About two weeks ago I received an invitation to a cider tasting from Bruno Quenioux (whom I’ve written about before). I hurried over to his wine shop and met Cyril Zangs, a producer of hard cider in Normandy. I say “hard” cider, because it has an alcoholic content of 5.5%. In the United States, the beverage called cider is usually no more than apple juice. Cyril’s cider undergoes primary fermentation in vats, and then secondary fermentation in bottles.
I tasted his Cider 2011, but couldn’t immediately identify the principal flavor. Cyril called it “smoky,” and said that the flavor is due to bitter apple that he includes in the batch. (The flavors of the apples that he harvests can be classified as sweet, bitter-sweet, bitter, tart, and sour.)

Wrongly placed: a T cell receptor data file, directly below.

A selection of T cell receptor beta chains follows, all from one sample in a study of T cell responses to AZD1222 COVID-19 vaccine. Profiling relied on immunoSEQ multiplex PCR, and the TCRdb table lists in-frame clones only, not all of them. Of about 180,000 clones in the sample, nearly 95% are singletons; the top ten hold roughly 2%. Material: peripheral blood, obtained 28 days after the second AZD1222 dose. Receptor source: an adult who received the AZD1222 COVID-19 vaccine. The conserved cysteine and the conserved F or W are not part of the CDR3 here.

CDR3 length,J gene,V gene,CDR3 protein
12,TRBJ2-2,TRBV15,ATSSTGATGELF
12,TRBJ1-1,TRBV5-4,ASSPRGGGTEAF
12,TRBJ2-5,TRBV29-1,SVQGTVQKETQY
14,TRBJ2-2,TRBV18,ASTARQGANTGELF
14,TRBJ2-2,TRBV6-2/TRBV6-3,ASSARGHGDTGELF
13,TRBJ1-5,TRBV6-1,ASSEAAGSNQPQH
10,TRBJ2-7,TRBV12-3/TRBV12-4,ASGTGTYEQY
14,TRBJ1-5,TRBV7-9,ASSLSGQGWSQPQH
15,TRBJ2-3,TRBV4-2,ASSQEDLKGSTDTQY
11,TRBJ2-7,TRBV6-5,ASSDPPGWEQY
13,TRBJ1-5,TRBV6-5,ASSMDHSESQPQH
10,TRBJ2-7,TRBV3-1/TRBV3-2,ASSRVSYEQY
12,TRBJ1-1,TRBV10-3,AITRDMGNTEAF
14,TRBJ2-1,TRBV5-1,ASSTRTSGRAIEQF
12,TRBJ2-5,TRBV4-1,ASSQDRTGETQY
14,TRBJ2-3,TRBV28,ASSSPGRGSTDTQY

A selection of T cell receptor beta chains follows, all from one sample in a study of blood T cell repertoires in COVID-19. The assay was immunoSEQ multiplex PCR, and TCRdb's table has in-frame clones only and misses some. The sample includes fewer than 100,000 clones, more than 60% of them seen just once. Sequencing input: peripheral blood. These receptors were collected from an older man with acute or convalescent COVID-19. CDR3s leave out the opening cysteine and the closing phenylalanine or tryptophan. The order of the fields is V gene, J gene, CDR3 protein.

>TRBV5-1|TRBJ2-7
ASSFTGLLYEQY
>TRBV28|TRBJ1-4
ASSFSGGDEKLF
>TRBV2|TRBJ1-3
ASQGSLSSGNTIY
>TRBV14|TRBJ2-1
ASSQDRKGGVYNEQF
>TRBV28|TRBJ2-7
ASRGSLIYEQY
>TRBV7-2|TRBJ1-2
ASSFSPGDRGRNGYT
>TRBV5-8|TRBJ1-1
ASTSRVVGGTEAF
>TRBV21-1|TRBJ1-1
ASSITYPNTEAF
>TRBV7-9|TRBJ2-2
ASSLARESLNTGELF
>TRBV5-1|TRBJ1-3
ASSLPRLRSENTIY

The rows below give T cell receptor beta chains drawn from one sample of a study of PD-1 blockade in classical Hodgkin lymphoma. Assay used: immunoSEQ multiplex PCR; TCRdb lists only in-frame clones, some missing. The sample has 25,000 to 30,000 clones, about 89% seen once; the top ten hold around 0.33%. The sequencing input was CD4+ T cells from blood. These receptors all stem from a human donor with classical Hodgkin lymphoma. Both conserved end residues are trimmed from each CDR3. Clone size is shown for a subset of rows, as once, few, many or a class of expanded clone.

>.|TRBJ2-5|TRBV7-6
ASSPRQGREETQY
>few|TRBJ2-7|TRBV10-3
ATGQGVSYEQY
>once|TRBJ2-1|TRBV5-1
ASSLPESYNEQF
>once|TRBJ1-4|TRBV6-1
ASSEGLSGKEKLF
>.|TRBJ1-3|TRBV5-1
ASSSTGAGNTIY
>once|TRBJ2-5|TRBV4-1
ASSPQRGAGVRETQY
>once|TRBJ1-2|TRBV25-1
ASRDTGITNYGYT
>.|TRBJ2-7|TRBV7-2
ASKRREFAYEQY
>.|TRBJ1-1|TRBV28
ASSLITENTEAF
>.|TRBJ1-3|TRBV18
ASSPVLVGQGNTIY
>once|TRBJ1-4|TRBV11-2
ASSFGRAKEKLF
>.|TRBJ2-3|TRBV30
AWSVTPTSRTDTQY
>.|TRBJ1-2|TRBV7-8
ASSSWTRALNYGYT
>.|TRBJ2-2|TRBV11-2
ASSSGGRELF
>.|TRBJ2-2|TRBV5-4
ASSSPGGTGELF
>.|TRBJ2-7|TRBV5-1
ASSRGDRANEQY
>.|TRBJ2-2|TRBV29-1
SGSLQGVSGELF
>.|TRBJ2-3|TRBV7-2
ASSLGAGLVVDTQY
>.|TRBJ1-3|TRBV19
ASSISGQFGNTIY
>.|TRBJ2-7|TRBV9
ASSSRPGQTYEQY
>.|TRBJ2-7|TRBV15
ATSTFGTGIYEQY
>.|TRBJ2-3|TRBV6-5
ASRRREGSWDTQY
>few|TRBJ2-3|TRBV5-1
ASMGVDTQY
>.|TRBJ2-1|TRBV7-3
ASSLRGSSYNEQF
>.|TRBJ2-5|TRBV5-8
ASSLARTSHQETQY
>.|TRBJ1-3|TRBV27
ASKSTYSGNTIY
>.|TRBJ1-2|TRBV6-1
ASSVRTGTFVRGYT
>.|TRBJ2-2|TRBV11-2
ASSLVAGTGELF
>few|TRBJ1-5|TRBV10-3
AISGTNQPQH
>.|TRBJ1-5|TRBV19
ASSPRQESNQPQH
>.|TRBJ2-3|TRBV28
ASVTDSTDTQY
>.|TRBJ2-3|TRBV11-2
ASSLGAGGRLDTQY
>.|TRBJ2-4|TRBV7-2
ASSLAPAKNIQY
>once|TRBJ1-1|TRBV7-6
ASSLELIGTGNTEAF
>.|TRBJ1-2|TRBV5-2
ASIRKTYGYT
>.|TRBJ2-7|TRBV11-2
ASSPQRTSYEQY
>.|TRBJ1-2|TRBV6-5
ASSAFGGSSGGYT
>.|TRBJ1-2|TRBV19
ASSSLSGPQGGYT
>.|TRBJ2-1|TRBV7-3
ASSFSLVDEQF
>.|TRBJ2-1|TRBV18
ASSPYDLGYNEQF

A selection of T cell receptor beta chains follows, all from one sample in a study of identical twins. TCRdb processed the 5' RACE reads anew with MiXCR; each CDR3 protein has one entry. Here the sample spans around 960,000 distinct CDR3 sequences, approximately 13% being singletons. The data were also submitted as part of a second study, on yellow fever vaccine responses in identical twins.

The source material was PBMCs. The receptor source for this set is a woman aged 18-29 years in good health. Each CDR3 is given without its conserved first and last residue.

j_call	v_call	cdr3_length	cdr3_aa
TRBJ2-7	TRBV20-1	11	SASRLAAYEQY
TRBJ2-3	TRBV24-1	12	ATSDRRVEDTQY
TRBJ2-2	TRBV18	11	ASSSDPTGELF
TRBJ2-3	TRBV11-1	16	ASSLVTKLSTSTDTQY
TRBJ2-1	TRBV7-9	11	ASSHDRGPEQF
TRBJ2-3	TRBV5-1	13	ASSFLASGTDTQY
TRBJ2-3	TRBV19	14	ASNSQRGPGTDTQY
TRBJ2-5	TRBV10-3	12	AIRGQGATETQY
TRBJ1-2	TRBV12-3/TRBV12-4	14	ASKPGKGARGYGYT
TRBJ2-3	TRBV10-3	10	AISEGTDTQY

I purchased a bottle and took it home for a more focused taste test. After chilling the bottle in the refrigerator, Monique and I sat down to taste the cider and to determine what that “smoky” flavor actually was. We finally decided that the flavor is more accurately described as “leathery.” (Monique used the term “horse-y.”) The cider has a strong “welcome to the farm” flavor that is far different from the flavor of the sweet, industrially-produced apple juice that most people buy at the supermarket.
I would purchase this cider again because it has unmistakable character. I think that it might go well with certain strong cheeses.
Cyril Zangs’ cider is sold in Bruno Quenioux’s wine shop:
33, rue Claude Bernard 75005 PARIS
Open from Tuesday to Saturday
10:00 a.m. to 1:00 p.m. and 3:00 p.m. to 8:00 p.m.
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